Oud for thought: Moroccan Tariq Banzi travelled from America to play at the Cultural Foundation. Nicole Hill / The National
Time stopped at Cassells hotel in Abu Dhabi on Friday. It was a fleeting impression, but haunting. The photographer had positioned the three musicians in dramatic formation on the stairs to shoot them with their instruments: Tarek Banzi hugging an Iraqi-made oud; Julia Banzi flaunting a stately flamenco guitar; and Charlie Bisharat balancing the smallest instrument yet, a violin, on his shoulder.
Thus arrayed while the camera click-clicked, occasionally pitting its flash against the sunlit window to one side, the three musicians started, reflexively, indolently, to play. It happened without so much as a nod to each other, evidently without thinking: the auditory equivalent of doodling, but with three distinct hands on the same scrap of paper. And while it lasted, in a very real way, time stopped.
Time was to stop for much longer the following night at the Cultural Foundation’s Dhafra Theatre. The trio presented what Julia called “a half programme”. Their concerts are always part heritage, part original composition, she explained, and their repertoire is likewise “50-50”. Saturday evening’s eight pieces included traditional Andalusi and flamenco numbers from Tétouan and Granada, respectively, as well as new compositions and improvisations. Given the lack of publicity and the last-minute confusion as to which troupe was to perform at what time, the auditorium was impressively full.
People were pleasantly jolted by the sound of Arab and European traditions being woven together, seamlessly, right there before their eyes. And it was as if the clash of civilisations had been resolved more than 1,000 years ago. You felt like saying, “Take that, Samuel Huntington!”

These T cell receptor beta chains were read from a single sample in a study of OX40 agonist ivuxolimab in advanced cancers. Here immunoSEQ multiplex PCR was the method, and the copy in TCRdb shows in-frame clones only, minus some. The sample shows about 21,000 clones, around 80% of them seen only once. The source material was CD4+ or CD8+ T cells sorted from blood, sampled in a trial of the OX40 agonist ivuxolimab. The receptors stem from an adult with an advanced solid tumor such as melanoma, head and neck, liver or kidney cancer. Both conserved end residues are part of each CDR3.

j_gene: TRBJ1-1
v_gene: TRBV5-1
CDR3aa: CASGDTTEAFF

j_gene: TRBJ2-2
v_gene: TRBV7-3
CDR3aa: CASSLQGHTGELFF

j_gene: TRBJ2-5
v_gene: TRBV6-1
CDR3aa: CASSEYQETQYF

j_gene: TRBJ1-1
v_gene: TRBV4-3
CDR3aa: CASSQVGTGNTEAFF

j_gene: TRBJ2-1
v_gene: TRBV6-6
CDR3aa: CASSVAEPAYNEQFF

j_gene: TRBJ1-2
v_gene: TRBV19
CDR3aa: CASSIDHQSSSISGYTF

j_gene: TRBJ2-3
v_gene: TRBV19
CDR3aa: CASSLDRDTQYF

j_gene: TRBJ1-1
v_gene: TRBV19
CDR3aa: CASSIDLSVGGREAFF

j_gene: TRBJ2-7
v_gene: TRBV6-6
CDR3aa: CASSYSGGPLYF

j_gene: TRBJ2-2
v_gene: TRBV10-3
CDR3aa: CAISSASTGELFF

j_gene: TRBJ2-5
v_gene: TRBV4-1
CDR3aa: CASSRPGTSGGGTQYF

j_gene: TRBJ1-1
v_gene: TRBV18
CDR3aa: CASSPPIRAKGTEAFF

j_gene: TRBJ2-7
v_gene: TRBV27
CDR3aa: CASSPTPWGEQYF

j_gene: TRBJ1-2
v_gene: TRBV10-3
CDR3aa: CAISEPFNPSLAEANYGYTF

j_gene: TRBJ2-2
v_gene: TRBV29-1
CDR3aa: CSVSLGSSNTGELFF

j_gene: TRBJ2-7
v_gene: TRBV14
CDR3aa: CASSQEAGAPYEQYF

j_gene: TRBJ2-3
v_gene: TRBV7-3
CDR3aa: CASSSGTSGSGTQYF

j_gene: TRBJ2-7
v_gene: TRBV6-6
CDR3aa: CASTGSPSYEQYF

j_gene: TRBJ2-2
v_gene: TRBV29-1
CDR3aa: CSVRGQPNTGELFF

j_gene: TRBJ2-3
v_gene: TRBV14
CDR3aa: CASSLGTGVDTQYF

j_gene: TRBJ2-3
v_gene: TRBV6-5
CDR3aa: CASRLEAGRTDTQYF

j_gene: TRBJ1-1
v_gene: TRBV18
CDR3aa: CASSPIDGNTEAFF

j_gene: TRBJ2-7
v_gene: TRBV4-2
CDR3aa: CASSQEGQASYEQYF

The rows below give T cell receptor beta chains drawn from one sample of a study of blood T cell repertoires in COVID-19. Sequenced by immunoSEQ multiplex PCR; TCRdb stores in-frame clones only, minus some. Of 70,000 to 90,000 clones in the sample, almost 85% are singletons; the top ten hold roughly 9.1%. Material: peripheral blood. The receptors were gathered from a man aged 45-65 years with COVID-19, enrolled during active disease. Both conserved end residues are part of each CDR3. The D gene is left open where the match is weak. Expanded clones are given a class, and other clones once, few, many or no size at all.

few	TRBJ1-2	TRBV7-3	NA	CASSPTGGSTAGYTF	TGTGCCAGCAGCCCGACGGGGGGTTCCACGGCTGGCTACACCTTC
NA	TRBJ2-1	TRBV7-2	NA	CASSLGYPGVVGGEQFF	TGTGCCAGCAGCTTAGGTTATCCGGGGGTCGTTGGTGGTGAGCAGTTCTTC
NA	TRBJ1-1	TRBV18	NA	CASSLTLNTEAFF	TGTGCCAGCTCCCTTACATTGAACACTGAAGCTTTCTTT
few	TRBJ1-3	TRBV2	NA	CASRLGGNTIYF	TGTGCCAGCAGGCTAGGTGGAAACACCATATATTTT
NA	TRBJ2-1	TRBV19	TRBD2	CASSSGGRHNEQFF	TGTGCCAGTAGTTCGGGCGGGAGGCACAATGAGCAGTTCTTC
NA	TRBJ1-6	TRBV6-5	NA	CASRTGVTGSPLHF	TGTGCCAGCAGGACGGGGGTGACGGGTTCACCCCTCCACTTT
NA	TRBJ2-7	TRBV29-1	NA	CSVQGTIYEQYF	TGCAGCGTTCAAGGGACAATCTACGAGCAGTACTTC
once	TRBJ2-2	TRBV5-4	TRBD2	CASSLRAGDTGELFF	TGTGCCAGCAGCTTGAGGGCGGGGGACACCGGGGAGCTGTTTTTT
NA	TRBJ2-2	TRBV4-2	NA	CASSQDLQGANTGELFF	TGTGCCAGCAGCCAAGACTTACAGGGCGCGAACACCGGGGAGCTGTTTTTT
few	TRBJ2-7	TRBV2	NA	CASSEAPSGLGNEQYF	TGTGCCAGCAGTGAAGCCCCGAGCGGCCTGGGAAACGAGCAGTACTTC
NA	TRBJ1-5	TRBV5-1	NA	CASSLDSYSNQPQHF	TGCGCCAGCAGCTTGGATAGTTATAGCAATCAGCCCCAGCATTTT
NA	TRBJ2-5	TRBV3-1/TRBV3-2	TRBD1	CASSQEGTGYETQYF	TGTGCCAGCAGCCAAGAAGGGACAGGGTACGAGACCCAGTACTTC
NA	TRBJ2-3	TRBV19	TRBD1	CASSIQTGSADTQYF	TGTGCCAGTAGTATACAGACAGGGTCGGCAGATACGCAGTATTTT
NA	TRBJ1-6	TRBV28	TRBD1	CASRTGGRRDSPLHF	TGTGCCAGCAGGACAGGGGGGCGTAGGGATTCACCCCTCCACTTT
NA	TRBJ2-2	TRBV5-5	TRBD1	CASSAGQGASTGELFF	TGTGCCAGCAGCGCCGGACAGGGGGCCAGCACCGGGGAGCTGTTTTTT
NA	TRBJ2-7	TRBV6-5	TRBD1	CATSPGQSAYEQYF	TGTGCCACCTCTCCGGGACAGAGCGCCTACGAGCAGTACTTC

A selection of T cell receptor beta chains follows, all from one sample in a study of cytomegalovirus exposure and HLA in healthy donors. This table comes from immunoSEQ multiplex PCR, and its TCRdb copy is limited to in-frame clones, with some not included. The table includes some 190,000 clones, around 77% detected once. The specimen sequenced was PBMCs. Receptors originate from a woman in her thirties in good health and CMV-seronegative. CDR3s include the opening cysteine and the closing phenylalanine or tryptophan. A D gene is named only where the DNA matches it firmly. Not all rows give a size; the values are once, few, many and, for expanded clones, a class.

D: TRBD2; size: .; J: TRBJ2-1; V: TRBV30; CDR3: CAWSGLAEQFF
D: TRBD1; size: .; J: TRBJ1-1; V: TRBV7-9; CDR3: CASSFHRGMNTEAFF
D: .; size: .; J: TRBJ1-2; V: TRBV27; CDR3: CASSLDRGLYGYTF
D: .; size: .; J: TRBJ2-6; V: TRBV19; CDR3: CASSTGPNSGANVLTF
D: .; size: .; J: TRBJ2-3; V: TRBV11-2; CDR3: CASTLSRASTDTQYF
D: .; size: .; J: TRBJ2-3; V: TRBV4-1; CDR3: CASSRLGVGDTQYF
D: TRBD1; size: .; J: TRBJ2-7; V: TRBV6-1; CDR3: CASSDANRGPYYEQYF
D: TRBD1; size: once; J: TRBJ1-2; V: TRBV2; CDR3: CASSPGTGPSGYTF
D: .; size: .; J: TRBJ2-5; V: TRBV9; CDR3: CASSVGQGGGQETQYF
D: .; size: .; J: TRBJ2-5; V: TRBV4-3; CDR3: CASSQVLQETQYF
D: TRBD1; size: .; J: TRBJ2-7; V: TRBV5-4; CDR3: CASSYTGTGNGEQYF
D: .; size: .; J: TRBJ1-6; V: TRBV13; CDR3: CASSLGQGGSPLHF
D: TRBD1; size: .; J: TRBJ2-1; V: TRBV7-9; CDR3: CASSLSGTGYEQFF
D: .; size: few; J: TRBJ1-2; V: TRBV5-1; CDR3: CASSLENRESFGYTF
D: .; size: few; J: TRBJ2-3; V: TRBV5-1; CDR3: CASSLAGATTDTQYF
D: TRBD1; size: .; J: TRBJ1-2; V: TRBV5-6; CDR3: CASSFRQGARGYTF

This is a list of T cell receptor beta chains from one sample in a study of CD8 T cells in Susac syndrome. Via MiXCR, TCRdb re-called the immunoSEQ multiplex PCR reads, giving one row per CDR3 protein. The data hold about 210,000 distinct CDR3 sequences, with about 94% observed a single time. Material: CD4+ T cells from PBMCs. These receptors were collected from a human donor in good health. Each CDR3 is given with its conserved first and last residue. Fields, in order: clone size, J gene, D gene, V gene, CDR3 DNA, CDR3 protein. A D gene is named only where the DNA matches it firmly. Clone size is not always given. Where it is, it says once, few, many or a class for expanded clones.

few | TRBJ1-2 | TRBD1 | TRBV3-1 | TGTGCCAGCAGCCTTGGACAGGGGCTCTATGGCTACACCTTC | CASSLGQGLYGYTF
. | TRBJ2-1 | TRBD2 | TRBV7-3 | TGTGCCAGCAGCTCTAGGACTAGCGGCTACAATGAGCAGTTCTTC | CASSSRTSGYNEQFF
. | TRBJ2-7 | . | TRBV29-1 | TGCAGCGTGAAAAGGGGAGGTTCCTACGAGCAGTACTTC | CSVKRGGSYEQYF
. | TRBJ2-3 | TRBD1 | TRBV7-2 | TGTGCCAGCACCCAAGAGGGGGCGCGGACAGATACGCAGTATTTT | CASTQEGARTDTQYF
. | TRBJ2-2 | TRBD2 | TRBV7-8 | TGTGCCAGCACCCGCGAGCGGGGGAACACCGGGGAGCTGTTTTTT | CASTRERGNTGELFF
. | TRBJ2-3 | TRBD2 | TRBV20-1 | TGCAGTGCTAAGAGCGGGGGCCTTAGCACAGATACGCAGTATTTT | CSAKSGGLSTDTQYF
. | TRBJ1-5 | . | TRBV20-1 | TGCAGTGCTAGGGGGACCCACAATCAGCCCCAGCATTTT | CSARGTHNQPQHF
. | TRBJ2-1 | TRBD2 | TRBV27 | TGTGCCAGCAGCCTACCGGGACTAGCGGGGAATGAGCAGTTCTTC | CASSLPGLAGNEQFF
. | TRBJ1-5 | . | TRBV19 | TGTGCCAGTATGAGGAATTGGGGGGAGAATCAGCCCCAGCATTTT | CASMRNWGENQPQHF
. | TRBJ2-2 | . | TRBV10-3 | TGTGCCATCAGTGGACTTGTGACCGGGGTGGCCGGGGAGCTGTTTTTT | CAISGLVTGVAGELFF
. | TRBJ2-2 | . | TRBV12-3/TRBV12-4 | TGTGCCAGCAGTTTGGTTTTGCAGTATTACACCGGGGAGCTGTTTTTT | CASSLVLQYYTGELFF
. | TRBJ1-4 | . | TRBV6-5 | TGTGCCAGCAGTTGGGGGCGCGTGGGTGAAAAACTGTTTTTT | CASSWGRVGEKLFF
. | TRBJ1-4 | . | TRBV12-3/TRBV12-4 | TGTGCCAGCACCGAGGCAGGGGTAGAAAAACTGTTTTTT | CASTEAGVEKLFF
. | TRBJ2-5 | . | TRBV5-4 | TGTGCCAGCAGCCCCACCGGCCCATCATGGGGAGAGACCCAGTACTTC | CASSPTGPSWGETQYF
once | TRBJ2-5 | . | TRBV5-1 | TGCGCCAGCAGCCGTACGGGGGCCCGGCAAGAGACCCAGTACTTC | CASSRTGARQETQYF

Time stopped, you realise now, because different styles working so beautifully together have a disorienting effect. You could hardly associate the almost physical excitement of flamenco with the rhythmic melancholy of the oud. Nor, in the middle of attempting to tell the two apart, would you expect to hear the flowing, nostalgic sound of a kamanjah, the Arabic word for fiddle tuned, like European strings, to omit quarter tones. “What we’re doing,” Julia had announced on the phone, “connects well with people. It’s fresh, it’s exciting. Young people really connect with it. Young people from all over the world.”
But even Julia’s words could not prefigure the experience of contemporary Andalusian – the term the Banzis coined to brand the music of their Al Andalus Ensemble, founded in 1987 – which, even for a few impromptu moments on a hotel stairway in Abu Dhabi, proves deeply unsettling.
On that same day, in the kind of gangsta voice that Arabs who immigrate to America tend to acquire, Tarek explained that he played many instruments. Tétouan, where he grew up, is “the most authentic” centre for Andalusi, the quarter tone-less (hence harmonic) Arab musical tradition which originated in Al Andalus. He grew up immersed in Andalusi and, thanks to his mother being a Darqawi dervish, in the percussive chanting of the Sufis as well. But he never let any of it tie him down. “I just, you know, have to feel it.”
At the concert Tarek would demonstrate just how freely he relates to music and how versatile his technical skill is with ney and darbuka (tabla) solos: the reed flute and the hand-tapped drum, which he played, anachronistically, like a banjo. “Actually the oud I didn’t really study seriously,” he explained, “because I was into western music… Rock, pop – all kinds. Since I was a kid,” he revealed, “I started making my own instruments.” As a fine-arts student, painter and amateur flamenco and jazz musician – today Tarek is also a professional graphic designer – he spent 10 years in Madrid after finishing his education at the Tétouan Fine Arts School, practically the only institution of its kind in Morocco in the early 1970s. By the mid-1980s he had met Julia, one of a handful of female flamenco guitarists worldwide, and they now live in Portland, Oregon.